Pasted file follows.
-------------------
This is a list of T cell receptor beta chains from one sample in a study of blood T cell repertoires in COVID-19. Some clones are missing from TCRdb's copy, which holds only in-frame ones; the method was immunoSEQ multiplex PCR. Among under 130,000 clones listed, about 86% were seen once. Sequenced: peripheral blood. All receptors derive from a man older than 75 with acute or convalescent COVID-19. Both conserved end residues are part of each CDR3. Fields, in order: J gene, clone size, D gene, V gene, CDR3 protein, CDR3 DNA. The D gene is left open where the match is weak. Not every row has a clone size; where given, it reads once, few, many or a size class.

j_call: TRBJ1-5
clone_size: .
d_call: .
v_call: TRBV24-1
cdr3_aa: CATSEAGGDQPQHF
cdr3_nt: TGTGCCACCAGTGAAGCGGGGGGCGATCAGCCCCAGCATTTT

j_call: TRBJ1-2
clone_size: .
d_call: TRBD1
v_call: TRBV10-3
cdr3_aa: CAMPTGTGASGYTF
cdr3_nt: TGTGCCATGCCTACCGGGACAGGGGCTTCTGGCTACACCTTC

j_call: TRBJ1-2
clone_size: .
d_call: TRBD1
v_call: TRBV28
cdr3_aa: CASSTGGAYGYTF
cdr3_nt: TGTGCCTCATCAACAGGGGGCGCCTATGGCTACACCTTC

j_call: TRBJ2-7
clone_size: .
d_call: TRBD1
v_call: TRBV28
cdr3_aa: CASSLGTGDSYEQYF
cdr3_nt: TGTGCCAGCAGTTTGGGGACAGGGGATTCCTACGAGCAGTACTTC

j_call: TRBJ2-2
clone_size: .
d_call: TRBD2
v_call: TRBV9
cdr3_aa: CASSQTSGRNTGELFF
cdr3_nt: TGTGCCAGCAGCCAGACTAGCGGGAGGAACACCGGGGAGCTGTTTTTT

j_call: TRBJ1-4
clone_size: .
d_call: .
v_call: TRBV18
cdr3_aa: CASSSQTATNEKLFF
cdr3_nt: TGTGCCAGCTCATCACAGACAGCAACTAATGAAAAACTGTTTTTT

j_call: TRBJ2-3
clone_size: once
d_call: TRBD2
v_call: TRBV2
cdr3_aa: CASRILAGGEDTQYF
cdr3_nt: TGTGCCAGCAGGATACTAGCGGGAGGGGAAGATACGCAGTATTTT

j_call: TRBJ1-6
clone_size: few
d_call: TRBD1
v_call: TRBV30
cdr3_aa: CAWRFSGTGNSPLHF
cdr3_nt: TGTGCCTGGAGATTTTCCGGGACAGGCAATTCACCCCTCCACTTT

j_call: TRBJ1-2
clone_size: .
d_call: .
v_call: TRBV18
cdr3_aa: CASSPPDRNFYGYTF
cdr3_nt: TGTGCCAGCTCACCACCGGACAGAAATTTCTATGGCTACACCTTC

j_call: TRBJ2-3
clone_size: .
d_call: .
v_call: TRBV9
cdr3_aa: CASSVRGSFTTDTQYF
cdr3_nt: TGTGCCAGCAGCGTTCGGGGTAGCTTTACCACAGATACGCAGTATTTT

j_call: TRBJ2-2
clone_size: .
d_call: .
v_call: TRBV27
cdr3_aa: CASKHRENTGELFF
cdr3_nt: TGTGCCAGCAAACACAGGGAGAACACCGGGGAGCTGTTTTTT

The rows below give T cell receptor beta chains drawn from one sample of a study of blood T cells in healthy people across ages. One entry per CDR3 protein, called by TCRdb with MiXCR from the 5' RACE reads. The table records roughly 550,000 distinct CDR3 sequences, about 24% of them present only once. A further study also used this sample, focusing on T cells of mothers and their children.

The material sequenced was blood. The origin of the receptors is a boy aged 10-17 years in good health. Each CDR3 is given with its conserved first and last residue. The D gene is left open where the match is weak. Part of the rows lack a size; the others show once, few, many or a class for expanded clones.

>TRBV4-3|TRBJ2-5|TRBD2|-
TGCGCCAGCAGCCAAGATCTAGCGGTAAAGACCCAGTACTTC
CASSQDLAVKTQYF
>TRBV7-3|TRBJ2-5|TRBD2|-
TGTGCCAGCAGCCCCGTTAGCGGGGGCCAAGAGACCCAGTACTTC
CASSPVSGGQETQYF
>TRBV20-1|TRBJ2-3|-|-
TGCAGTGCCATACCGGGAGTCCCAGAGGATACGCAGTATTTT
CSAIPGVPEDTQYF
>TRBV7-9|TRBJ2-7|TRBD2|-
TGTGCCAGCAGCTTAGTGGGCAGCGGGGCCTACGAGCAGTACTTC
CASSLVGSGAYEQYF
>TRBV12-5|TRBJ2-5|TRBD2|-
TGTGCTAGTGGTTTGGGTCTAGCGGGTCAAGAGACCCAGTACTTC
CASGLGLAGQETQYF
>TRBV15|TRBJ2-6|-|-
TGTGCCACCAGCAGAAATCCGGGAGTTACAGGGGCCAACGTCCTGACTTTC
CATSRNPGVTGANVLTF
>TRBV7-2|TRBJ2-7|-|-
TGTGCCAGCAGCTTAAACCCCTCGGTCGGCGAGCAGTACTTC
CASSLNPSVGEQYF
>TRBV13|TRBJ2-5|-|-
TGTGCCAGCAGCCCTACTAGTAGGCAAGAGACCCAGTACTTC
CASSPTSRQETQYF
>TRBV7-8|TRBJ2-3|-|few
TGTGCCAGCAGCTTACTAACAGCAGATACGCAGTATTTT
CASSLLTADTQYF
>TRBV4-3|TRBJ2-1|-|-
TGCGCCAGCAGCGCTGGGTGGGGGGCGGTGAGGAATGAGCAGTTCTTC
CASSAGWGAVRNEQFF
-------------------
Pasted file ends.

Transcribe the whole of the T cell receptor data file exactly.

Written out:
This is a list of T cell receptor beta chains from one sample in a study of blood T cell repertoires in COVID-19. Some clones are missing from TCRdb's copy, which holds only in-frame ones; the method was immunoSEQ multiplex PCR. Among under 130,000 clones listed, about 86% were seen once. Sequenced: peripheral blood. All receptors derive from a man older than 75 with acute or convalescent COVID-19. Both conserved end residues are part of each CDR3. Fields, in order: J gene, clone size, D gene, V gene, CDR3 protein, CDR3 DNA. The D gene is left open where the match is weak. Not every row has a clone size; where given, it reads once, few, many or a size class.

j_call: TRBJ1-5
clone_size: .
d_call: .
v_call: TRBV24-1
cdr3_aa: CATSEAGGDQPQHF
cdr3_nt: TGTGCCACCAGTGAAGCGGGGGGCGATCAGCCCCAGCATTTT

j_call: TRBJ1-2
clone_size: .
d_call: TRBD1
v_call: TRBV10-3
cdr3_aa: CAMPTGTGASGYTF
cdr3_nt: TGTGCCATGCCTACCGGGACAGGGGCTTCTGGCTACACCTTC

j_call: TRBJ1-2
clone_size: .
d_call: TRBD1
v_call: TRBV28
cdr3_aa: CASSTGGAYGYTF
cdr3_nt: TGTGCCTCATCAACAGGGGGCGCCTATGGCTACACCTTC

j_call: TRBJ2-7
clone_size: .
d_call: TRBD1
v_call: TRBV28
cdr3_aa: CASSLGTGDSYEQYF
cdr3_nt: TGTGCCAGCAGTTTGGGGACAGGGGATTCCTACGAGCAGTACTTC

j_call: TRBJ2-2
clone_size: .
d_call: TRBD2
v_call: TRBV9
cdr3_aa: CASSQTSGRNTGELFF
cdr3_nt: TGTGCCAGCAGCCAGACTAGCGGGAGGAACACCGGGGAGCTGTTTTTT

j_call: TRBJ1-4
clone_size: .
d_call: .
v_call: TRBV18
cdr3_aa: CASSSQTATNEKLFF
cdr3_nt: TGTGCCAGCTCATCACAGACAGCAACTAATGAAAAACTGTTTTTT

j_call: TRBJ2-3
clone_size: once
d_call: TRBD2
v_call: TRBV2
cdr3_aa: CASRILAGGEDTQYF
cdr3_nt: TGTGCCAGCAGGATACTAGCGGGAGGGGAAGATACGCAGTATTTT

j_call: TRBJ1-6
clone_size: few
d_call: TRBD1
v_call: TRBV30
cdr3_aa: CAWRFSGTGNSPLHF
cdr3_nt: TGTGCCTGGAGATTTTCCGGGACAGGCAATTCACCCCTCCACTTT

j_call: TRBJ1-2
clone_size: .
d_call: .
v_call: TRBV18
cdr3_aa: CASSPPDRNFYGYTF
cdr3_nt: TGTGCCAGCTCACCACCGGACAGAAATTTCTATGGCTACACCTTC

j_call: TRBJ2-3
clone_size: .
d_call: .
v_call: TRBV9
cdr3_aa: CASSVRGSFTTDTQYF
cdr3_nt: TGTGCCAGCAGCGTTCGGGGTAGCTTTACCACAGATACGCAGTATTTT

j_call: TRBJ2-2
clone_size: .
d_call: .
v_call: TRBV27
cdr3_aa: CASKHRENTGELFF
cdr3_nt: TGTGCCAGCAAACACAGGGAGAACACCGGGGAGCTGTTTTTT

The rows below give T cell receptor beta chains drawn from one sample of a study of blood T cells in healthy people across ages. One entry per CDR3 protein, called by TCRdb with MiXCR from the 5' RACE reads. The table records roughly 550,000 distinct CDR3 sequences, about 24% of them present only once. A further study also used this sample, focusing on T cells of mothers and their children.

The material sequenced was blood. The origin of the receptors is a boy aged 10-17 years in good health. Each CDR3 is given with its conserved first and last residue. The D gene is left open where the match is weak. Part of the rows lack a size; the others show once, few, many or a class for expanded clones.

>TRBV4-3|TRBJ2-5|TRBD2|-
TGCGCCAGCAGCCAAGATCTAGCGGTAAAGACCCAGTACTTC
CASSQDLAVKTQYF
>TRBV7-3|TRBJ2-5|TRBD2|-
TGTGCCAGCAGCCCCGTTAGCGGGGGCCAAGAGACCCAGTACTTC
CASSPVSGGQETQYF
>TRBV20-1|TRBJ2-3|-|-
TGCAGTGCCATACCGGGAGTCCCAGAGGATACGCAGTATTTT
CSAIPGVPEDTQYF
>TRBV7-9|TRBJ2-7|TRBD2|-
TGTGCCAGCAGCTTAGTGGGCAGCGGGGCCTACGAGCAGTACTTC
CASSLVGSGAYEQYF
>TRBV12-5|TRBJ2-5|TRBD2|-
TGTGCTAGTGGTTTGGGTCTAGCGGGTCAAGAGACCCAGTACTTC
CASGLGLAGQETQYF
>TRBV15|TRBJ2-6|-|-
TGTGCCACCAGCAGAAATCCGGGAGTTACAGGGGCCAACGTCCTGACTTTC
CATSRNPGVTGANVLTF
>TRBV7-2|TRBJ2-7|-|-
TGTGCCAGCAGCTTAAACCCCTCGGTCGGCGAGCAGTACTTC
CASSLNPSVGEQYF
>TRBV13|TRBJ2-5|-|-
TGTGCCAGCAGCCCTACTAGTAGGCAAGAGACCCAGTACTTC
CASSPTSRQETQYF
>TRBV7-8|TRBJ2-3|-|few
TGTGCCAGCAGCTTACTAACAGCAGATACGCAGTATTTT
CASSLLTADTQYF
>TRBV4-3|TRBJ2-1|-|-
TGCGCCAGCAGCGCTGGGTGGGGGGCGGTGAGGAATGAGCAGTTCTTC
CASSAGWGAVRNEQFF